Microsoft Office Tutorials and References
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Reporting project cost variance with a stoplight view
Note that the dollar amount of variance, while important, doesn’t tell you the whole story.
What would be useful to know is what tasks had the highest percentage of variance. A task
with a $1,000 baseline and $1,200 actual cost has a lower percentage of variance than does
a cost with a $100 baseline and $200 actual cost. In complex projects, understanding what
tasks are prone to greater percentages of variance can help you avoid similar problems in
the future. In the next section, you will see one way to begin to analyze variance in this way.
Here are some additional tips and suggestions for working with resource costs:
You can use the Cost Overview report to see resources who are over budget. To do
this, on the Report tab, in the View Reports Group, click Dashboards and then click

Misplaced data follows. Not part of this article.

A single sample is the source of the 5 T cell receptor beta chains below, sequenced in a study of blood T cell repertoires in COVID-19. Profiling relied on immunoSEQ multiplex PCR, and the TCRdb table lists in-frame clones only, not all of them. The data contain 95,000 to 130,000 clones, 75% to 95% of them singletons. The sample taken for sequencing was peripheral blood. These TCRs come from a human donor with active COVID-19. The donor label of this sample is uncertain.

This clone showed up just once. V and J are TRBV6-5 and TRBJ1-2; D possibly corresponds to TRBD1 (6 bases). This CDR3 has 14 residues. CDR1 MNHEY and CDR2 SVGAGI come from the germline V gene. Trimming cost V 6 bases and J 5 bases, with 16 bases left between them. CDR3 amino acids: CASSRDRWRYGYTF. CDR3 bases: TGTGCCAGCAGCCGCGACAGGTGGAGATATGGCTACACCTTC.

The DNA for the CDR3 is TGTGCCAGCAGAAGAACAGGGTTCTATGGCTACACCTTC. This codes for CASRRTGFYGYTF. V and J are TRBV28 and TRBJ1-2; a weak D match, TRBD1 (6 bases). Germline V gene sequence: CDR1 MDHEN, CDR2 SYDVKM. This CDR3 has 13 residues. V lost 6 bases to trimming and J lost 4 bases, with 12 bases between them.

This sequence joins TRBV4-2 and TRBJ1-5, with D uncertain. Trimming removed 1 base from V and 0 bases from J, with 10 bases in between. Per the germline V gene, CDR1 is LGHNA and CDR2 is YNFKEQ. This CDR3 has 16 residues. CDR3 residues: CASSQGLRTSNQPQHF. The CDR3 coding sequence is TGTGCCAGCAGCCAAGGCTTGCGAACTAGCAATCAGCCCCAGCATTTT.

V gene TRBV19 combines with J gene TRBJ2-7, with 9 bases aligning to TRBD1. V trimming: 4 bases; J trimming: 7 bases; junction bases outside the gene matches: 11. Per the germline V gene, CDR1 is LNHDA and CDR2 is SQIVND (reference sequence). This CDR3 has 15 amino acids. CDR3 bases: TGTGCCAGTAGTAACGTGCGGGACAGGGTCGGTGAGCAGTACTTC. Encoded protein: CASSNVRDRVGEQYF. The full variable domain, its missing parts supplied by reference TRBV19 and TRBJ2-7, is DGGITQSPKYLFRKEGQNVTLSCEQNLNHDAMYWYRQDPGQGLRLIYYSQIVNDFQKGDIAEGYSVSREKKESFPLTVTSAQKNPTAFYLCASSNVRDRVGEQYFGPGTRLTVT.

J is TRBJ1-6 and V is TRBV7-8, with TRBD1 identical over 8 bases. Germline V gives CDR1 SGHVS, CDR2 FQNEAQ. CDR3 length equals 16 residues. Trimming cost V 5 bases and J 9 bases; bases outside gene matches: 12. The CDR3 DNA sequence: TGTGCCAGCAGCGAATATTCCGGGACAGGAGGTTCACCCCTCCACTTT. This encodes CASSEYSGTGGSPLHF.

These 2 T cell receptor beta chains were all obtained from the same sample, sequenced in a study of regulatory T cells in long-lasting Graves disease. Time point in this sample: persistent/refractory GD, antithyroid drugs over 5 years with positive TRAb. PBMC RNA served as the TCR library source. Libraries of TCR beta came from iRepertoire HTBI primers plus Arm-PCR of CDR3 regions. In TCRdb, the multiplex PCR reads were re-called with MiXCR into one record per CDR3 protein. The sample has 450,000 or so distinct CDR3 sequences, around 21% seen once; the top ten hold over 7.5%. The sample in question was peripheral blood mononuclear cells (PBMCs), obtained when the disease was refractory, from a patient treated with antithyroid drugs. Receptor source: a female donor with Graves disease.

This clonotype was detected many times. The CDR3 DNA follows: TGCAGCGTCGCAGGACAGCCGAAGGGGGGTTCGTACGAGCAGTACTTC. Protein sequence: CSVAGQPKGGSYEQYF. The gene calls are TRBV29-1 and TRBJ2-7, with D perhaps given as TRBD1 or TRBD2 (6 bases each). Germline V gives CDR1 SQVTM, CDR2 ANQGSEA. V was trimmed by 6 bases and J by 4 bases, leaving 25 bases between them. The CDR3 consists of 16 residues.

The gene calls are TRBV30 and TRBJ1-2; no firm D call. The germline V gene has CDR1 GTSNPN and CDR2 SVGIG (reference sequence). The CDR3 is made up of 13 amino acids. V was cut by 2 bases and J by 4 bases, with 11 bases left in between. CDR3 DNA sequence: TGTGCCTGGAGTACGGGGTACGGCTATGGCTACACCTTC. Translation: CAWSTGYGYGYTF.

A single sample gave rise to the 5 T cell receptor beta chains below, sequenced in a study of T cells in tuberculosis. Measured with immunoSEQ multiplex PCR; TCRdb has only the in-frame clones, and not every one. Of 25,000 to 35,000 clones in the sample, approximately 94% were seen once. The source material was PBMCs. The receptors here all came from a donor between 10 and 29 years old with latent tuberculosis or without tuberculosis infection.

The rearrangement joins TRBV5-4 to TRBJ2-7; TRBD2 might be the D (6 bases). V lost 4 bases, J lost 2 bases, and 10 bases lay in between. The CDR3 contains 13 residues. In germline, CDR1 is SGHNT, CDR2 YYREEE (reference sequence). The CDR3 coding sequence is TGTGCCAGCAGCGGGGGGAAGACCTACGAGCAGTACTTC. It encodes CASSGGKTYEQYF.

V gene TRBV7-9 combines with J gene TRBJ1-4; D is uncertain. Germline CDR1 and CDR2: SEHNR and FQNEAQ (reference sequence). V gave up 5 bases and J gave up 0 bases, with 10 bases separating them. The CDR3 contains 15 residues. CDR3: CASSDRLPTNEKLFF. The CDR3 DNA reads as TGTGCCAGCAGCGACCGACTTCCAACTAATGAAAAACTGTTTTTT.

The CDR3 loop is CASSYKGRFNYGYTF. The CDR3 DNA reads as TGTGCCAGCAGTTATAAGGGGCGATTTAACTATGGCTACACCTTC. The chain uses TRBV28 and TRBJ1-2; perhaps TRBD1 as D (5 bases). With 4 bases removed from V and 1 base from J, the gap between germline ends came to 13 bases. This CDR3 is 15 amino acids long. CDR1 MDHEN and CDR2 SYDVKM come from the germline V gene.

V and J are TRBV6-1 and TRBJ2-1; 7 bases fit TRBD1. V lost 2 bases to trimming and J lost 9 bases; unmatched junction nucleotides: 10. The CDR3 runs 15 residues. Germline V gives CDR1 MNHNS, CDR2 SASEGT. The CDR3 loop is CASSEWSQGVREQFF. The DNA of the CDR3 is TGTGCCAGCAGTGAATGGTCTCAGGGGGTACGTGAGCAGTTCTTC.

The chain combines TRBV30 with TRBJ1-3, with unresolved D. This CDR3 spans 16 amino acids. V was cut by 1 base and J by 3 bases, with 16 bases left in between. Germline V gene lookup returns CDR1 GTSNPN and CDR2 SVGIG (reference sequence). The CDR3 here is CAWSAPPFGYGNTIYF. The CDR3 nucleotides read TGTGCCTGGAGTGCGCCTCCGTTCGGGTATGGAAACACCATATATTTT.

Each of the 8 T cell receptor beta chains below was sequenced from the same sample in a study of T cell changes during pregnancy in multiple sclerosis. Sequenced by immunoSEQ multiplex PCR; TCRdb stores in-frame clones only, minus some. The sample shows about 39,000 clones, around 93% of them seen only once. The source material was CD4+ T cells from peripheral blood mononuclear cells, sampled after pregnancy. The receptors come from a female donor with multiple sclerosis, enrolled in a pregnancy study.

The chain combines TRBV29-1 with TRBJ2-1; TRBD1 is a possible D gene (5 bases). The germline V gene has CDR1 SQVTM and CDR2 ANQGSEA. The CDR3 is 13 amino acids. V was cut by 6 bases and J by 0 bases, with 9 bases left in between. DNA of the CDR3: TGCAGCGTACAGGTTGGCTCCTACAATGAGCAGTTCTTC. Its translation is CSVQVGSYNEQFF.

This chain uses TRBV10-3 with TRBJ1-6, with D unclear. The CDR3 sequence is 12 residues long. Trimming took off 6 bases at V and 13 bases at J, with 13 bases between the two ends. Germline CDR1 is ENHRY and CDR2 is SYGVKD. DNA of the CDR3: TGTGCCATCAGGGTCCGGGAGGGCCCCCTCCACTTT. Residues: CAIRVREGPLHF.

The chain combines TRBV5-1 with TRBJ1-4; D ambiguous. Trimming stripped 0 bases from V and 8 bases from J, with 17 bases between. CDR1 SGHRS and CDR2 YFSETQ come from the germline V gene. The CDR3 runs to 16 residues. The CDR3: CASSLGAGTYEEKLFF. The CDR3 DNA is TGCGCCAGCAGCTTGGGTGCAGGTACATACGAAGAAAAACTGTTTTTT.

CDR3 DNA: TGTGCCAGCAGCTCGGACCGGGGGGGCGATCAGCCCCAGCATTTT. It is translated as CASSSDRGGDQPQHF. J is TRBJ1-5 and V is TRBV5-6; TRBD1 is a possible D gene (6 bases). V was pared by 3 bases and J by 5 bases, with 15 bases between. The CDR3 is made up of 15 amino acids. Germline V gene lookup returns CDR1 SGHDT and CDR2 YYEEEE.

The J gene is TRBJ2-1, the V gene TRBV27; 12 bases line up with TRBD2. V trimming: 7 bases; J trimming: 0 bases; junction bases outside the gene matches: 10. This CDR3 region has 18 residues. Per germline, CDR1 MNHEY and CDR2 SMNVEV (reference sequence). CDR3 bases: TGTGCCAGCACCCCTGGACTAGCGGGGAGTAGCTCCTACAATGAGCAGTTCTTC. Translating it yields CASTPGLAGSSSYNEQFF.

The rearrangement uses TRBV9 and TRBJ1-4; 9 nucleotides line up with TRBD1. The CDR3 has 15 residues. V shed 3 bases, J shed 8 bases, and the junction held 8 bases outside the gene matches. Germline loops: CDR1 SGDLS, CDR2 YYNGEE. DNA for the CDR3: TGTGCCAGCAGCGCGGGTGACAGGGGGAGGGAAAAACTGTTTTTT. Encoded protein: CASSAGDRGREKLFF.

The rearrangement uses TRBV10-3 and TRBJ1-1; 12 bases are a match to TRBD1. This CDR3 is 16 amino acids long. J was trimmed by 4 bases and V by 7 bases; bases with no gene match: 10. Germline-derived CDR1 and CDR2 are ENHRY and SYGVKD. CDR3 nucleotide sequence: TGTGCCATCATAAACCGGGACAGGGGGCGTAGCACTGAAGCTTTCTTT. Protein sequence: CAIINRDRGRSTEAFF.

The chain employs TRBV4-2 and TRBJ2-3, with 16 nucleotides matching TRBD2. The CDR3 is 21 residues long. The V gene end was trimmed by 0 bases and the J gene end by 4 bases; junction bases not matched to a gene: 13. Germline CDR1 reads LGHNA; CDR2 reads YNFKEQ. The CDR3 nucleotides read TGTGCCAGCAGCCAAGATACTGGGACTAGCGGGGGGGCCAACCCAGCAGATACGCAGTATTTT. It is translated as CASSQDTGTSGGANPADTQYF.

Cost Overview.
You can also see timephased cost values in a usage view. For example, in the Resource
Usage view, on the Format tab, in the Details group, click Add Details. In the Details
Styles dialog box, show the Baseline Cost and Cost fields. This also works in the Task
Usage view.
If you have Excel, you can use the Resource Cost Summary Report. To do this, on
the Report tab, in the Export group, click Visual Reports. On the Resource Usage
tab of the Visual Reports dialog box, click Resource Cost Summary Report and then
click View.
Reporting project cost variance with a
stoplight view
There are many different ways to report a project’s status in terms of task or budget
variance or other measures. There is no shortage of features in Project that support
reporting project status, but the main point to keep in mind is that the method by which
you report project status is less a technical question than a communications question. For
example, what format and level of detail do your stakeholders need to see? Should project
sponsors see aspects of a project’s performance that are different than those seen by its
resources? These questions are central to the project manager’s job. Fortunately, as noted
earlier, Project is a rich communications tool you can use to construct the type of project
status information that best meets the needs of your stakeholders.
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